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John Brown, Abolitionist by David S. Reynolds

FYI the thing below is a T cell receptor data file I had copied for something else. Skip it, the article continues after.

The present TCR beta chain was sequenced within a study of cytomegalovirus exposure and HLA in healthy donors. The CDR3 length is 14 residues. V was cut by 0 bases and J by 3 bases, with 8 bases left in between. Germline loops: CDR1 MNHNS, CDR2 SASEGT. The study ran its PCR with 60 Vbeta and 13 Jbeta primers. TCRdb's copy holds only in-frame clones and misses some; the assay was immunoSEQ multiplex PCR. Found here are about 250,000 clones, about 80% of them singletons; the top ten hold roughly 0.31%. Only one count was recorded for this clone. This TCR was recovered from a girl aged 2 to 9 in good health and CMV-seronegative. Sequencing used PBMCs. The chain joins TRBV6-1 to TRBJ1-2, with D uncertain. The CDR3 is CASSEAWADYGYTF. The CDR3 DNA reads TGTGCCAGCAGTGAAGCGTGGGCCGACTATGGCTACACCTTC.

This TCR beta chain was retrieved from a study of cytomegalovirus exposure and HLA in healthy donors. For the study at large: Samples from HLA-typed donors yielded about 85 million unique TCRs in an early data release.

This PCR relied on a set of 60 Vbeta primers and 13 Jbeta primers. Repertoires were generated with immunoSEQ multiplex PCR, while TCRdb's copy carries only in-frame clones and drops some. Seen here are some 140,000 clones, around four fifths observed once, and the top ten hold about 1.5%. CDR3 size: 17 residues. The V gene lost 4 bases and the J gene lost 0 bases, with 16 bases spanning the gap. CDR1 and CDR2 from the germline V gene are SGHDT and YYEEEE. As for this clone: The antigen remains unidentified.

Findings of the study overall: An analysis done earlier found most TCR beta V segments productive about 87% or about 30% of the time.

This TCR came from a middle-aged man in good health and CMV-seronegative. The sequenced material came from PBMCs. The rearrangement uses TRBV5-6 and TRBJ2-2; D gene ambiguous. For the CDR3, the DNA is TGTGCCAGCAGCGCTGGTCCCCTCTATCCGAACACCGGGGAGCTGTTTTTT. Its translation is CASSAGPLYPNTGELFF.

John Brown is a historical figure whose legacy finds him to be a combination of zealot, abolitionist, lunatic, and a man eager to use violence as an end to his means. David S. Reynolds, sympathetic to John Brown's history, tries to show John Brown as a man, the forces that guided his actions, and the impact his actions had on a nation as a whole. He was the son of a abolitionist Calvinist father who instilled a fiery sense of justice and equality in him. John Brown was so convinced of the moral superiority of the cause that he believed that slavery could only be "purged away with blood." He and his sons killed men in Kansas in fights against pro-slavery forces. His raid on the federal arsenal at Harper's Ferry was supposed to ignite an armed rebellion of the slaves in the South. John Brown is most often seen either as a hero for freedom or a terrorist who used violence to to further his religious zealotry. John Brown, Abolitionist has received mostly positive reviews with the San Francisco Chronicle says, "John Brown's memory is as polarizing today as it was in 1859, and Reynolds' impeccably written and scholarly biography will surely serve to provoke more argument."